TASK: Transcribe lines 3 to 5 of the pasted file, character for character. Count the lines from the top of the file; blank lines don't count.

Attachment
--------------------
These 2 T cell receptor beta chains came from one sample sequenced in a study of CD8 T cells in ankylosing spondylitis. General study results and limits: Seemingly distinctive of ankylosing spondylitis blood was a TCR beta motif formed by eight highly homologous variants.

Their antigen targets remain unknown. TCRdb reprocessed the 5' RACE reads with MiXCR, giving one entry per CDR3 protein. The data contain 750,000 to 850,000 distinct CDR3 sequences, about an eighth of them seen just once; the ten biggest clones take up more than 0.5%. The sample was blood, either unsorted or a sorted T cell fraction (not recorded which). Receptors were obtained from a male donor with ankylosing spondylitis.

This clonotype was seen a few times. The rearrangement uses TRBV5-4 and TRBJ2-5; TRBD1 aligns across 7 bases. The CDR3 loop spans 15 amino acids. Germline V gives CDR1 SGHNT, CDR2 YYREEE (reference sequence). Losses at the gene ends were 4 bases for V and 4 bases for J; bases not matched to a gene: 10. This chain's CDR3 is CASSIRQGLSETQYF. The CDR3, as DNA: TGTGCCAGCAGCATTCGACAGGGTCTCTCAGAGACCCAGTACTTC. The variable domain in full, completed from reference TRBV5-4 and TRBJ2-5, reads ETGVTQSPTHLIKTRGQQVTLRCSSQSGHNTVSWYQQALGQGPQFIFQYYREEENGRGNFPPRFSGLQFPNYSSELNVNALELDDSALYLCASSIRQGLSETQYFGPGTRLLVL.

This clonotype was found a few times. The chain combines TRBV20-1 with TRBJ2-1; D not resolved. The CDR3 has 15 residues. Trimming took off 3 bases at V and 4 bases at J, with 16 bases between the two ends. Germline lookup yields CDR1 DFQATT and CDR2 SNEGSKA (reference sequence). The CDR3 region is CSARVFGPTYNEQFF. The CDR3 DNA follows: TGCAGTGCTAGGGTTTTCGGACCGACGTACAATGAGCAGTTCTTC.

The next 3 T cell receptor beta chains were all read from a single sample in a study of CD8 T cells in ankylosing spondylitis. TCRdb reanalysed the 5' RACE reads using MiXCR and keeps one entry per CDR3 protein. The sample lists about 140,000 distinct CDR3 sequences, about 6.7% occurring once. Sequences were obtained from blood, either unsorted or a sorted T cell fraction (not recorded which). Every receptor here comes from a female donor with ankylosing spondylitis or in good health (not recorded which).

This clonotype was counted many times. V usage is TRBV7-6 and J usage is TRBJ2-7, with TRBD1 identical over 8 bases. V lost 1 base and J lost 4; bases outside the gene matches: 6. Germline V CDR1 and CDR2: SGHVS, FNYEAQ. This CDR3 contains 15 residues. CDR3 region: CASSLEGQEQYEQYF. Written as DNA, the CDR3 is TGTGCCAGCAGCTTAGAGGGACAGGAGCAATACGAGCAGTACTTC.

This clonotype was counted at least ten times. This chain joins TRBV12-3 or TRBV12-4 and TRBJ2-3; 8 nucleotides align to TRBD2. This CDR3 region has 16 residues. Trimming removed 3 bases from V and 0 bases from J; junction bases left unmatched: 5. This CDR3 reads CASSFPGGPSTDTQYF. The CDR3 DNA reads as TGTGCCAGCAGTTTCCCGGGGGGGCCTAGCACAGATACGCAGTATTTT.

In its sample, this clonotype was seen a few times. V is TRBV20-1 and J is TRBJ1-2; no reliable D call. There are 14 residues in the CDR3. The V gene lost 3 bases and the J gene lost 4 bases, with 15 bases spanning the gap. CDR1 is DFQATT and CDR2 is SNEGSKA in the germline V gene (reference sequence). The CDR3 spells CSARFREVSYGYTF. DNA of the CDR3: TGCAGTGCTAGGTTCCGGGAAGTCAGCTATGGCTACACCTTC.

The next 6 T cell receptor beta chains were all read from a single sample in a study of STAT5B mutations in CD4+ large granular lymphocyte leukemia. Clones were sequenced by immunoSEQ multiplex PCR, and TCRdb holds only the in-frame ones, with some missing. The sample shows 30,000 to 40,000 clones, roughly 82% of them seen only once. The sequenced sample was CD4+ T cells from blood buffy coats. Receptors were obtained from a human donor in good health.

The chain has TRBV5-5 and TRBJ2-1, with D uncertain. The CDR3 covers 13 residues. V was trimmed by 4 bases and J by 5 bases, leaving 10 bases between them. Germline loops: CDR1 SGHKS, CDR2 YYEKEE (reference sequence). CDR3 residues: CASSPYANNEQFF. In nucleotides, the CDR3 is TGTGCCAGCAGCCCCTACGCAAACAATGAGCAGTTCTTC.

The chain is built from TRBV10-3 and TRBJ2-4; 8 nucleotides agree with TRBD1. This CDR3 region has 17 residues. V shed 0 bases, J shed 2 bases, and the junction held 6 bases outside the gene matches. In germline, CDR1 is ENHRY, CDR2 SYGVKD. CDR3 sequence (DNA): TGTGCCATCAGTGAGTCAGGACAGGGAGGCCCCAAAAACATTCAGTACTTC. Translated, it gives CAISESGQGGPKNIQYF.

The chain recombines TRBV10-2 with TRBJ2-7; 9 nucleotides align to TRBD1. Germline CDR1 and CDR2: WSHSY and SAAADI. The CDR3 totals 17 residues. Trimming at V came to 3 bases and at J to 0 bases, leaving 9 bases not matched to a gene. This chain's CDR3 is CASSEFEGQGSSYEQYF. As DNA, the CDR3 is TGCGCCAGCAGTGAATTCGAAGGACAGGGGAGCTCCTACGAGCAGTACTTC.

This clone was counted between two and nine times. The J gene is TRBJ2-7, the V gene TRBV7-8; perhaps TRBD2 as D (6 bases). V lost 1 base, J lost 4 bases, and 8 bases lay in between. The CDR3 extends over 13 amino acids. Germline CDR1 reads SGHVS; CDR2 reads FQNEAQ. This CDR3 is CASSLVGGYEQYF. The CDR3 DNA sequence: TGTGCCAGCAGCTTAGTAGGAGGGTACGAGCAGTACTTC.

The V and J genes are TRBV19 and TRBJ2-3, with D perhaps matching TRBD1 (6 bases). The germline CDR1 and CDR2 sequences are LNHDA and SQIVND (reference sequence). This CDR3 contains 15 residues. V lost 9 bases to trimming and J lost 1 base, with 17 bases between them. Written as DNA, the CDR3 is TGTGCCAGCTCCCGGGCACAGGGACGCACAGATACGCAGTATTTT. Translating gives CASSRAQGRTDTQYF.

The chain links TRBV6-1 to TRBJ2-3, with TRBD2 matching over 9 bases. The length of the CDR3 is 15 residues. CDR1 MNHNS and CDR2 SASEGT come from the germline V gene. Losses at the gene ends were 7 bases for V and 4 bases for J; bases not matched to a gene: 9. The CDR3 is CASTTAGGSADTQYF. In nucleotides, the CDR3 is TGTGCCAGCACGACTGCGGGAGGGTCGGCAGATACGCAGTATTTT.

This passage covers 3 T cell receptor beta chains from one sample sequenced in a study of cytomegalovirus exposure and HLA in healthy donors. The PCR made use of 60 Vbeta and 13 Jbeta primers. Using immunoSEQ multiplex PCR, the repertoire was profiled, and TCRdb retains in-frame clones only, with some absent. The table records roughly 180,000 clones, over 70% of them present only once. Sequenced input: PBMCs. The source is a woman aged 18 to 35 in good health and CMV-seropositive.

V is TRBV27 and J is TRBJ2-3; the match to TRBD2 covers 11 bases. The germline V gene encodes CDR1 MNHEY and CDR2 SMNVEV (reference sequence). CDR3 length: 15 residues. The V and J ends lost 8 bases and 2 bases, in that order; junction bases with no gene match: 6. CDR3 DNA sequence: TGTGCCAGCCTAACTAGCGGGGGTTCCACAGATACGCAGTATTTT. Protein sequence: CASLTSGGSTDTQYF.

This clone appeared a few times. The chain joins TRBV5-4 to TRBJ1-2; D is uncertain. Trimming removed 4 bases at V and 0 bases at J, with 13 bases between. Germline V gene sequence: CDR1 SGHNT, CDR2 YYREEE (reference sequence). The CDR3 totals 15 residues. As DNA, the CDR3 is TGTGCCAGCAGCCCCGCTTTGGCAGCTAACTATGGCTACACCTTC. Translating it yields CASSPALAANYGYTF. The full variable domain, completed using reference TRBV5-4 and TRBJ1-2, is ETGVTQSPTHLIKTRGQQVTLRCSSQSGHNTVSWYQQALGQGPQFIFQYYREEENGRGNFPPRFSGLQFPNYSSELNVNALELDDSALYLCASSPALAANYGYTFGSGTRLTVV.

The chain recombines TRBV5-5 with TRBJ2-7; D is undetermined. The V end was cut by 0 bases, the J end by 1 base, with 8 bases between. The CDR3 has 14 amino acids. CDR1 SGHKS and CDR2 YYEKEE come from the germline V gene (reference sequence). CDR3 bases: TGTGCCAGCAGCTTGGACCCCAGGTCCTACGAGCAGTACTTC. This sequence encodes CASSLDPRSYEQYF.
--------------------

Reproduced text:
This clonotype was seen a few times. The rearrangement uses TRBV5-4 and TRBJ2-5; TRBD1 aligns across 7 bases. The CDR3 loop spans 15 amino acids. Germline V gives CDR1 SGHNT, CDR2 YYREEE (reference sequence). Losses at the gene ends were 4 bases for V and 4 bases for J; bases not matched to a gene: 10. This chain's CDR3 is CASSIRQGLSETQYF. The CDR3, as DNA: TGTGCCAGCAGCATTCGACAGGGTCTCTCAGAGACCCAGTACTTC. The variable domain in full, completed from reference TRBV5-4 and TRBJ2-5, reads ETGVTQSPTHLIKTRGQQVTLRCSSQSGHNTVSWYQQALGQGPQFIFQYYREEENGRGNFPPRFSGLQFPNYSSELNVNALELDDSALYLCASSIRQGLSETQYFGPGTRLLVL.

This clonotype was found a few times. The chain combines TRBV20-1 with TRBJ2-1; D not resolved. The CDR3 has 15 residues. Trimming took off 3 bases at V and 4 bases at J, with 16 bases between the two ends. Germline lookup yields CDR1 DFQATT and CDR2 SNEGSKA (reference sequence). The CDR3 region is CSARVFGPTYNEQFF. The CDR3 DNA follows: TGCAGTGCTAGGGTTTTCGGACCGACGTACAATGAGCAGTTCTTC.

The next 3 T cell receptor beta chains were all read from a single sample in a study of CD8 T cells in ankylosing spondylitis. TCRdb reanalysed the 5' RACE reads using MiXCR and keeps one entry per CDR3 protein. The sample lists about 140,000 distinct CDR3 sequences, about 6.7% occurring once. Sequences were obtained from blood, either unsorted or a sorted T cell fraction (not recorded which). Every receptor here comes from a female donor with ankylosing spondylitis or in good health (not recorded which).